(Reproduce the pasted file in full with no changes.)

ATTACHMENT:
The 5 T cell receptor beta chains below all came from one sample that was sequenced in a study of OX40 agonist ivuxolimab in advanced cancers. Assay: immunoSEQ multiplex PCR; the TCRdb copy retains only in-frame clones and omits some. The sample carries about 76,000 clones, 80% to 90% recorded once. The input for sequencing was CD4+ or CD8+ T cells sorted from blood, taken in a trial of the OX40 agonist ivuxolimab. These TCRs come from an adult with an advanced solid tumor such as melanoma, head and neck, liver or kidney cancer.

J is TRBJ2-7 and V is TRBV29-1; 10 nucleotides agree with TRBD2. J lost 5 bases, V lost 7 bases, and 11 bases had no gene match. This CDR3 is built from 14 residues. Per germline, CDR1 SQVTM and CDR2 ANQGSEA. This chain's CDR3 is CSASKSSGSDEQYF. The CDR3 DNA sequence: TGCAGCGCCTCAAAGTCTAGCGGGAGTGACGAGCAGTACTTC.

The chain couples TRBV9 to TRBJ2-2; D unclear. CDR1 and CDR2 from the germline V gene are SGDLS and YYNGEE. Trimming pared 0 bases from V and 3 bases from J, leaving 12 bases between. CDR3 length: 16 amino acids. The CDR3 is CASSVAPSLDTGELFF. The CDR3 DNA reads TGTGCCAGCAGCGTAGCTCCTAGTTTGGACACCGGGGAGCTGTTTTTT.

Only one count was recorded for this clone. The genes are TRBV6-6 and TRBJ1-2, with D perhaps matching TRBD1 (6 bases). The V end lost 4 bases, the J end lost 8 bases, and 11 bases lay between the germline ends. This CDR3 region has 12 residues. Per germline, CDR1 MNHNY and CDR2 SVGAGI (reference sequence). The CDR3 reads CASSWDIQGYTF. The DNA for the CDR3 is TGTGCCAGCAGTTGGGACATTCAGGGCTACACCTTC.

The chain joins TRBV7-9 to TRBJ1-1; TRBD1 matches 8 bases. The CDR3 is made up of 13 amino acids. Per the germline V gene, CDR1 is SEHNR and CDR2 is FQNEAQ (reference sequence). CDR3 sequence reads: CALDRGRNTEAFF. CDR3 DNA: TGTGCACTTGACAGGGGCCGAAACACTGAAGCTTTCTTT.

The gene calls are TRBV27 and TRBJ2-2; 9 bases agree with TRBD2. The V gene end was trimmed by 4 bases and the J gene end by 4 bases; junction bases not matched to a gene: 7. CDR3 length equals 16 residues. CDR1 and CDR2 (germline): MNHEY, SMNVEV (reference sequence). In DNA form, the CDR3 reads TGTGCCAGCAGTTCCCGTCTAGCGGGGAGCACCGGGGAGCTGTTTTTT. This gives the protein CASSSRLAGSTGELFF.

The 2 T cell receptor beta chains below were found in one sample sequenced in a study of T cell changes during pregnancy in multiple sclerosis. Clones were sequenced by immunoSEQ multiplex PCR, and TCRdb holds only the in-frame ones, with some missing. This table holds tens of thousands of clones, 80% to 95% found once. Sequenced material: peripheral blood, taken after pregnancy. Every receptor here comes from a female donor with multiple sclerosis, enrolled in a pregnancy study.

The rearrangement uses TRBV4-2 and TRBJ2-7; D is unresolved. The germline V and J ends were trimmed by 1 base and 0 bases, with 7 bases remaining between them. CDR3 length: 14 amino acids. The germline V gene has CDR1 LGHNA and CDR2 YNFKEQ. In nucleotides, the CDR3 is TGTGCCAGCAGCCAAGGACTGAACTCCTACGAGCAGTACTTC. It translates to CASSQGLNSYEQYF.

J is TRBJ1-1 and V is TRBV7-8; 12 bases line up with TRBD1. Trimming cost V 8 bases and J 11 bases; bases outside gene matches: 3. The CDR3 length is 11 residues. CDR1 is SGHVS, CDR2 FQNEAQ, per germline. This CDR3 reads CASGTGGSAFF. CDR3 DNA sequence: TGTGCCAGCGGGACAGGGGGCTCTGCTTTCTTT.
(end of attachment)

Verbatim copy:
The 5 T cell receptor beta chains below all came from one sample that was sequenced in a study of OX40 agonist ivuxolimab in advanced cancers. Assay: immunoSEQ multiplex PCR; the TCRdb copy retains only in-frame clones and omits some. The sample carries about 76,000 clones, 80% to 90% recorded once. The input for sequencing was CD4+ or CD8+ T cells sorted from blood, taken in a trial of the OX40 agonist ivuxolimab. These TCRs come from an adult with an advanced solid tumor such as melanoma, head and neck, liver or kidney cancer.

J is TRBJ2-7 and V is TRBV29-1; 10 nucleotides agree with TRBD2. J lost 5 bases, V lost 7 bases, and 11 bases had no gene match. This CDR3 is built from 14 residues. Per germline, CDR1 SQVTM and CDR2 ANQGSEA. This chain's CDR3 is CSASKSSGSDEQYF. The CDR3 DNA sequence: TGCAGCGCCTCAAAGTCTAGCGGGAGTGACGAGCAGTACTTC.

The chain couples TRBV9 to TRBJ2-2; D unclear. CDR1 and CDR2 from the germline V gene are SGDLS and YYNGEE. Trimming pared 0 bases from V and 3 bases from J, leaving 12 bases between. CDR3 length: 16 amino acids. The CDR3 is CASSVAPSLDTGELFF. The CDR3 DNA reads TGTGCCAGCAGCGTAGCTCCTAGTTTGGACACCGGGGAGCTGTTTTTT.

Only one count was recorded for this clone. The genes are TRBV6-6 and TRBJ1-2, with D perhaps matching TRBD1 (6 bases). The V end lost 4 bases, the J end lost 8 bases, and 11 bases lay between the germline ends. This CDR3 region has 12 residues. Per germline, CDR1 MNHNY and CDR2 SVGAGI (reference sequence). The CDR3 reads CASSWDIQGYTF. The DNA for the CDR3 is TGTGCCAGCAGTTGGGACATTCAGGGCTACACCTTC.

The chain joins TRBV7-9 to TRBJ1-1; TRBD1 matches 8 bases. The CDR3 is made up of 13 amino acids. Per the germline V gene, CDR1 is SEHNR and CDR2 is FQNEAQ (reference sequence). CDR3 sequence reads: CALDRGRNTEAFF. CDR3 DNA: TGTGCACTTGACAGGGGCCGAAACACTGAAGCTTTCTTT.

The gene calls are TRBV27 and TRBJ2-2; 9 bases agree with TRBD2. The V gene end was trimmed by 4 bases and the J gene end by 4 bases; junction bases not matched to a gene: 7. CDR3 length equals 16 residues. CDR1 and CDR2 (germline): MNHEY, SMNVEV (reference sequence). In DNA form, the CDR3 reads TGTGCCAGCAGTTCCCGTCTAGCGGGGAGCACCGGGGAGCTGTTTTTT. This gives the protein CASSSRLAGSTGELFF.

The 2 T cell receptor beta chains below were found in one sample sequenced in a study of T cell changes during pregnancy in multiple sclerosis. Clones were sequenced by immunoSEQ multiplex PCR, and TCRdb holds only the in-frame ones, with some missing. This table holds tens of thousands of clones, 80% to 95% found once. Sequenced material: peripheral blood, taken after pregnancy. Every receptor here comes from a female donor with multiple sclerosis, enrolled in a pregnancy study.

The rearrangement uses TRBV4-2 and TRBJ2-7; D is unresolved. The germline V and J ends were trimmed by 1 base and 0 bases, with 7 bases remaining between them. CDR3 length: 14 amino acids. The germline V gene has CDR1 LGHNA and CDR2 YNFKEQ. In nucleotides, the CDR3 is TGTGCCAGCAGCCAAGGACTGAACTCCTACGAGCAGTACTTC. It translates to CASSQGLNSYEQYF.

J is TRBJ1-1 and V is TRBV7-8; 12 bases line up with TRBD1. Trimming cost V 8 bases and J 11 bases; bases outside gene matches: 3. The CDR3 length is 11 residues. CDR1 is SGHVS, CDR2 FQNEAQ, per germline. This CDR3 reads CASGTGGSAFF. CDR3 DNA sequence: TGTGCCAGCGGGACAGGGGGCTCTGCTTTCTTT.